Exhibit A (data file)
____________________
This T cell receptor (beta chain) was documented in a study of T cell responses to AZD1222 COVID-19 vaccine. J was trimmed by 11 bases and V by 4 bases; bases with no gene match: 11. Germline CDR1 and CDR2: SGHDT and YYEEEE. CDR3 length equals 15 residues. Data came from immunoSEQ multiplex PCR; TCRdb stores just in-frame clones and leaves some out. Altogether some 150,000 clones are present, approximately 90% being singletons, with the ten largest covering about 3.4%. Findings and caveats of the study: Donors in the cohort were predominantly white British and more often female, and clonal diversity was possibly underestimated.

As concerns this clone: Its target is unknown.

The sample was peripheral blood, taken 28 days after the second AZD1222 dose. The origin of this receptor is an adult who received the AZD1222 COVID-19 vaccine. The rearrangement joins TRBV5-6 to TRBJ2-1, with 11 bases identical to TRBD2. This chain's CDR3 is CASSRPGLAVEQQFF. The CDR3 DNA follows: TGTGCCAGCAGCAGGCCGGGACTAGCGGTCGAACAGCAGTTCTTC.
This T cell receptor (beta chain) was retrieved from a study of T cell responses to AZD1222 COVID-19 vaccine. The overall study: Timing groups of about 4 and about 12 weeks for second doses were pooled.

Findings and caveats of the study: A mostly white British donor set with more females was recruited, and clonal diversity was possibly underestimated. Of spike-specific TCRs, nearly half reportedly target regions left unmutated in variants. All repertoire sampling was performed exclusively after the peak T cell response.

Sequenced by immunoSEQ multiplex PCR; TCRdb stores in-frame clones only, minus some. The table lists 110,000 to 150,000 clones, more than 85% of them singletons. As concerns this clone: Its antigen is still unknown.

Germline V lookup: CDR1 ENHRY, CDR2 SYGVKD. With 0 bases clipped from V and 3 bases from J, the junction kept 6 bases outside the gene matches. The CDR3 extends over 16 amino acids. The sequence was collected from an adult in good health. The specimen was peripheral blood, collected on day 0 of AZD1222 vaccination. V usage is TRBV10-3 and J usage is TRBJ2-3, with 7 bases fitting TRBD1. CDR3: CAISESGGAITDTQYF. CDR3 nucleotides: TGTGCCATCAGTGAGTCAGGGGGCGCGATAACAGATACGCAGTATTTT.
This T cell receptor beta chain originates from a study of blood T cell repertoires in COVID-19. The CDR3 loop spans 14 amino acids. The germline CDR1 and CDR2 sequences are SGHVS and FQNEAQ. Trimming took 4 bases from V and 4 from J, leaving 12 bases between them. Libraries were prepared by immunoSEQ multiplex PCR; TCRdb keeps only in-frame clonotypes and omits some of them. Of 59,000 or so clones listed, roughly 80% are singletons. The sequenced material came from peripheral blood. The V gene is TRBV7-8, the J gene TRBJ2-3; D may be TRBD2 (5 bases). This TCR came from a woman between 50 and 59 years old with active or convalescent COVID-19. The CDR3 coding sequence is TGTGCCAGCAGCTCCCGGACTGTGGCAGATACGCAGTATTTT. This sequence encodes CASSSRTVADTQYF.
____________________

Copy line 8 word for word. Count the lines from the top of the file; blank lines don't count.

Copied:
This T cell receptor beta chain originates from a study of blood T cell repertoires in COVID-19. The CDR3 loop spans 14 amino acids. The germline CDR1 and CDR2 sequences are SGHVS and FQNEAQ. Trimming took 4 bases from V and 4 from J, leaving 12 bases between them. Libraries were prepared by immunoSEQ multiplex PCR; TCRdb keeps only in-frame clonotypes and omits some of them. Of 59,000 or so clones listed, roughly 80% are singletons. The sequenced material came from peripheral blood. The V gene is TRBV7-8, the J gene TRBJ2-3; D may be TRBD2 (5 bases). This TCR came from a woman between 50 and 59 years old with active or convalescent COVID-19. The CDR3 coding sequence is TGTGCCAGCAGCTCCCGGACTGTGGCAGATACGCAGTATTTT. This sequence encodes CASSSRTVADTQYF.